Also, before I threw myself down the rabbit hole, I had a chance to talk to Jason Nahrung about crime, spec-fic and where things are going as part of the Australian Speculative Fiction Snapshot 2012 that he and a number of other bloggers and writers are making.

You can find our discussion here, where I try to come off like I know what I’m talking about and occasionally succeed. But don’t stop there – check out the other profiles on Jason’s blog and follow the links to read more on other blogs. It’s a really fascinating look at what’s happening in Australian speculative writing – where we’ve been and where we going – and I think Jason and his fellows deserve huge kudos for it, as does irascible author Ben Peek for starting the ball rolling a few years ago.

(And if you’re at Continuum, don’t miss the launch for Jason’s new novella Salvage at 7pm on Friday night!)

And if that’s not enough, I also plan to do a big analysis of The Obituarist‘s performance in May and go over the details in a weekend (well, Monday) blog post. There will be graphs.


appearances linkage obituarist

He’s everywhere, he’s everywhere

On Sunday I said that I wouldn’t spend so much time talking here about The Obituarist, and by God I meant it.

So instead, I’m gonna talk about all the other places where I have been (or will be) talking about The Obituarist.


…man, I have really got to get out of this sudden all-caps habit.

Anyway, here’s what I’ve been doing this week:

Can I just say that this whole interview thing is AWESOME FUN? Because it is. It’s like getting drunk and talking about writing except that you’re sober (bad) and no-one interrupts you (good!).

I should have a couple of more interviews coming up in the next couple of weeks; I’ll keep you posted as they come together. One that I’m UNBELIEVABLY EXCITED  about isn’t in print – I should (fingers crossed) be on 3RRR Radio’s Byte Into It program on May the 23rd. How incredibly fucking cool is that! I promise to talk excitedly and largely incoherently about social media and identity theft and not spend too much time plugging my book.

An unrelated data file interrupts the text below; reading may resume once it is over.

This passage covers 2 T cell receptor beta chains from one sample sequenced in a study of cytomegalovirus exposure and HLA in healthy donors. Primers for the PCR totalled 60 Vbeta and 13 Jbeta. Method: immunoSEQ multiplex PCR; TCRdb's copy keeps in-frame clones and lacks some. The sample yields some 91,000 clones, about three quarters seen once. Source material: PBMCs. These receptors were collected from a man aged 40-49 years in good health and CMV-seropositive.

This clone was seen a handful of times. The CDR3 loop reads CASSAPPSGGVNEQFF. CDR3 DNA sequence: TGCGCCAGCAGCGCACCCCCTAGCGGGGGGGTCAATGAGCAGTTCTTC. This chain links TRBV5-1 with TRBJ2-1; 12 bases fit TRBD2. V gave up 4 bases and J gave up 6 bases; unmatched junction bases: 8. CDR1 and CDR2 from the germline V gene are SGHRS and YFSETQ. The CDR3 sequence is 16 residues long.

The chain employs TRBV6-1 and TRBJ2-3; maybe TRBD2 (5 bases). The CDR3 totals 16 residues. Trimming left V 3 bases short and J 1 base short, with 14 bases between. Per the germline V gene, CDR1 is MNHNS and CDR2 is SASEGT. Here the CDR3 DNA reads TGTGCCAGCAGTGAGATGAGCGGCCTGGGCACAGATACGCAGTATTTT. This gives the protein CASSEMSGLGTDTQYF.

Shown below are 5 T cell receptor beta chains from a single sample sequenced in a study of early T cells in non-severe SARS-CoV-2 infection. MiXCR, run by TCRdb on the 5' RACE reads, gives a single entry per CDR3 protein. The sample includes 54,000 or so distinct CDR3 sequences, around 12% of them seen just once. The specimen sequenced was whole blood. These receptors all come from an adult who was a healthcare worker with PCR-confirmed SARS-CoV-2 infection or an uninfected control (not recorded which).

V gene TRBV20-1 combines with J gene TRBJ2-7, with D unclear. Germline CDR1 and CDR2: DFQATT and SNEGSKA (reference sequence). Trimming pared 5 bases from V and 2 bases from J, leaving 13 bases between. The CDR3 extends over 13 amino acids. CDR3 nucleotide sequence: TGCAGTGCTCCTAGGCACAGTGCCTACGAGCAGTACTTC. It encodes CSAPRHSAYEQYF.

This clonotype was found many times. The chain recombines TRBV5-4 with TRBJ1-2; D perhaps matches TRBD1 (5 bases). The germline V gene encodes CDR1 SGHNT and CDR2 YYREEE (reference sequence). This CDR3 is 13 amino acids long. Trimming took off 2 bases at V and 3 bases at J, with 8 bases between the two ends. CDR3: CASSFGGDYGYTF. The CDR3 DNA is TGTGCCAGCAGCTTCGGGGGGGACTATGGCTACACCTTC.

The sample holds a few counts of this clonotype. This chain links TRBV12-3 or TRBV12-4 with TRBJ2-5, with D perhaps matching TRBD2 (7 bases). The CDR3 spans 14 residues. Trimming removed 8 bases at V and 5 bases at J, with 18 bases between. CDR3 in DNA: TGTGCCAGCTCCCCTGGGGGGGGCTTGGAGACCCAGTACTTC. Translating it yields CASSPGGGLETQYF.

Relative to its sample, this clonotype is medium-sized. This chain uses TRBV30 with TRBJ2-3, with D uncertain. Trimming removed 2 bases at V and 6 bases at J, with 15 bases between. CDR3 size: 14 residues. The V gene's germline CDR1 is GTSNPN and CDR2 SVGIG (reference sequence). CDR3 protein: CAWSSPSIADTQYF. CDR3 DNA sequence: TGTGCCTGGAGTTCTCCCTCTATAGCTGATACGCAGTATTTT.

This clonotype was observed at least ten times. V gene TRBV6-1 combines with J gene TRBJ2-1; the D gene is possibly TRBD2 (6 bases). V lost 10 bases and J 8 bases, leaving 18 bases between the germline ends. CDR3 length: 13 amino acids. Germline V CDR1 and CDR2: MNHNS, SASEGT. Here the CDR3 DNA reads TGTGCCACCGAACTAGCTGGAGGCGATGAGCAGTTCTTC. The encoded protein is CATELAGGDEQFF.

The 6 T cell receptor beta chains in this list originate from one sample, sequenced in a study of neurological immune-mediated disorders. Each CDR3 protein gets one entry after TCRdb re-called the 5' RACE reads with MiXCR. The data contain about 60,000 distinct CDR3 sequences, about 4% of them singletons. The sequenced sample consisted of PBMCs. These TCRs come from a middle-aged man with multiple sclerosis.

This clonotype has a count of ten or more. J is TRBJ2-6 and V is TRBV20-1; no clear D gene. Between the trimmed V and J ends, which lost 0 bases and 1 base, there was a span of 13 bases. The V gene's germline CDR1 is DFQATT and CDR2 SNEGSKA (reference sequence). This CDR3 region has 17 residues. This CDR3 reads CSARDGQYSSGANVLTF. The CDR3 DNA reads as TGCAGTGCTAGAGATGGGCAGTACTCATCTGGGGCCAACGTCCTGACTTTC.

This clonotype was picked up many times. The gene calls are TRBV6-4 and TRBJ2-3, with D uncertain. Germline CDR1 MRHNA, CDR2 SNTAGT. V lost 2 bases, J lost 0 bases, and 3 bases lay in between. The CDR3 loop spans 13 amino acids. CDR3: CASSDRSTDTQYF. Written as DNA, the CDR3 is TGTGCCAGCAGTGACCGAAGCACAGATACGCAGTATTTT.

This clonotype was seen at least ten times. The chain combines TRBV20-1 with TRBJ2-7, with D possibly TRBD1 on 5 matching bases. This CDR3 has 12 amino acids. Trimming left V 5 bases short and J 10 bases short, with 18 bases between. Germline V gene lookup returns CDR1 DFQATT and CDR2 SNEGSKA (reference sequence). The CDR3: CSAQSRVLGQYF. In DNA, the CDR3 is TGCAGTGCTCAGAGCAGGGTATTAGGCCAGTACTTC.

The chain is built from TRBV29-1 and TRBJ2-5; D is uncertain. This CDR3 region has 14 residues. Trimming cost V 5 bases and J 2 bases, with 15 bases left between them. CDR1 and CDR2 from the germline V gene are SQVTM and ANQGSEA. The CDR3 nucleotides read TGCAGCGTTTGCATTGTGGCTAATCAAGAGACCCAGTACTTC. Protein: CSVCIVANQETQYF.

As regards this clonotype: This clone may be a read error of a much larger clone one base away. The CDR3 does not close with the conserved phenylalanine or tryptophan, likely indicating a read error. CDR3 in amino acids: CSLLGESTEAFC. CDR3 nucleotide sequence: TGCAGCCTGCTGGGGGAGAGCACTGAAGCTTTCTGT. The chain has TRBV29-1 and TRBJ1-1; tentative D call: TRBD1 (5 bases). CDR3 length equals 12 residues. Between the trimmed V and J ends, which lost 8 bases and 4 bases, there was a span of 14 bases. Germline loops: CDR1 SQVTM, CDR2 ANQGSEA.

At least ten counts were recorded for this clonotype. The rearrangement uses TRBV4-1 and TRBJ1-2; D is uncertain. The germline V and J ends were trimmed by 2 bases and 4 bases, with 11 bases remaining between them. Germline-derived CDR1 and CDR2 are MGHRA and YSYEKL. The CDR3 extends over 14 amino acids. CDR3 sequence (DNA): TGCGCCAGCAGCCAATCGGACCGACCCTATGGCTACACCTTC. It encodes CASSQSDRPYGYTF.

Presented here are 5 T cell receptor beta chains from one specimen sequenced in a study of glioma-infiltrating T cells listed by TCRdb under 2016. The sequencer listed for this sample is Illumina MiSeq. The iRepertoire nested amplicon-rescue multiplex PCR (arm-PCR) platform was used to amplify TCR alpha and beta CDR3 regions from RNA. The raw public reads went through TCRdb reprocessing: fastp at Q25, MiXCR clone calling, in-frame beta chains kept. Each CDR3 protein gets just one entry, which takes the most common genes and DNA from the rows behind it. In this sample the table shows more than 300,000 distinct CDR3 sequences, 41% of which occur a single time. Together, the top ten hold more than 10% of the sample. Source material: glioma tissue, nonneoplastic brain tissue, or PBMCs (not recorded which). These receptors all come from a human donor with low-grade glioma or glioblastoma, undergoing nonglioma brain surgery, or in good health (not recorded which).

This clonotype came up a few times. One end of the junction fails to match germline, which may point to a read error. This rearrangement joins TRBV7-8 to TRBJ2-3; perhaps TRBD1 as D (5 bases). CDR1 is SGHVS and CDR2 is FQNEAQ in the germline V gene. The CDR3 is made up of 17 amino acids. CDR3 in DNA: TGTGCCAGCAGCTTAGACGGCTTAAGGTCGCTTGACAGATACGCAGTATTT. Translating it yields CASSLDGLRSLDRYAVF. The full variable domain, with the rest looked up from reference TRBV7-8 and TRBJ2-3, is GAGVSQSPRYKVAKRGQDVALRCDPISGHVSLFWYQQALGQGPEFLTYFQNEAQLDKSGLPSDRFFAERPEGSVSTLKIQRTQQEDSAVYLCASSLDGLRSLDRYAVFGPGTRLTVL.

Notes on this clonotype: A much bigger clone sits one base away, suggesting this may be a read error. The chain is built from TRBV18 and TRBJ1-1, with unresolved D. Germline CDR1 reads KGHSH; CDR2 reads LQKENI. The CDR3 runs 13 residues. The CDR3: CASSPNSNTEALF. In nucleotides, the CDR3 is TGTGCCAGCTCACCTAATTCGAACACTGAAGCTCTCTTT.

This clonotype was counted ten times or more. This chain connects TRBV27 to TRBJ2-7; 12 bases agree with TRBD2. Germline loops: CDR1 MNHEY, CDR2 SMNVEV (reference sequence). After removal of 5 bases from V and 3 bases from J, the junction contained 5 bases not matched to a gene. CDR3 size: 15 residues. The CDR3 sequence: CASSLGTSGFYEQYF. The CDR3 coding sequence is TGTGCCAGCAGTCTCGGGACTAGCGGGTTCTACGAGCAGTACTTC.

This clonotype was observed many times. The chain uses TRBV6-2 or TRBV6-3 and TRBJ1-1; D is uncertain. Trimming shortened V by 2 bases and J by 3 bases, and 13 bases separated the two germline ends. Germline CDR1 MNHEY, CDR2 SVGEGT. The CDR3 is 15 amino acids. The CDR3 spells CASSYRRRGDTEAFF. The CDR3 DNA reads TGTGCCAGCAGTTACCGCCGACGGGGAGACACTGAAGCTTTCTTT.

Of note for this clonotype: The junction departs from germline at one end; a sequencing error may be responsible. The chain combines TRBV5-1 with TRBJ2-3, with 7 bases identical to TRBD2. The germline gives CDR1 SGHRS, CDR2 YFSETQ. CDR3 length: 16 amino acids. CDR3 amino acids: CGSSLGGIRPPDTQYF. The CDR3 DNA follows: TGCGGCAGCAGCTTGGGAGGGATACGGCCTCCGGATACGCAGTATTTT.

And lest we forget, the other major activity on the horizon is the Emerging Writers’ Festival, and my involvement as the coach/cheerleader/chief bully for the online team at the Rabbit Hole writing boot camp event. I’m getting my ducks in a row for that and will be writing more on the topic this coming weekend.

(I also hope to get a slot at the EWF Open Mic on the 3rd of June to do a quick reading from The Obituarist, but that’s first-in-best-dressed and I can’t promise I’ll get in. But show up anyway, just in case!)

So yeah. May. It’s been a pretty AMAZEBALLS month, and shows no signs of letting up soon.


And on the third day he blogged again in accordance with the Scriptures

***insert gross sneezing noises***

Oh, hello there. Don’t mind me, I’m just plague-ridden and exhausted. You know, when I was younger (and not that much younger either) I’d use the Easter weekend as a chance to party as hard as I possibly could and hit up a string of raves, festivals, house parties and BBQs before collapsing on Monday and sleeping for 20 hours.

Now, at age 41, I’ve spent the four-day weekend writing, cleaning and sniffling. Goodbye, rock and roll.

But hey, I’m getting stuff done, which is good. The Obituarist continues apace and I’m on target to finish this draft by next weekend, at which point it goes out to the editor and for feedback from my readers. Plus I have a line on a designer to approach regarding the cover, which I’ll do during the review/editing window. All of which makes me feel super-organised and not at all like a shut-in drinking bad coffee and wearing trackpants all day.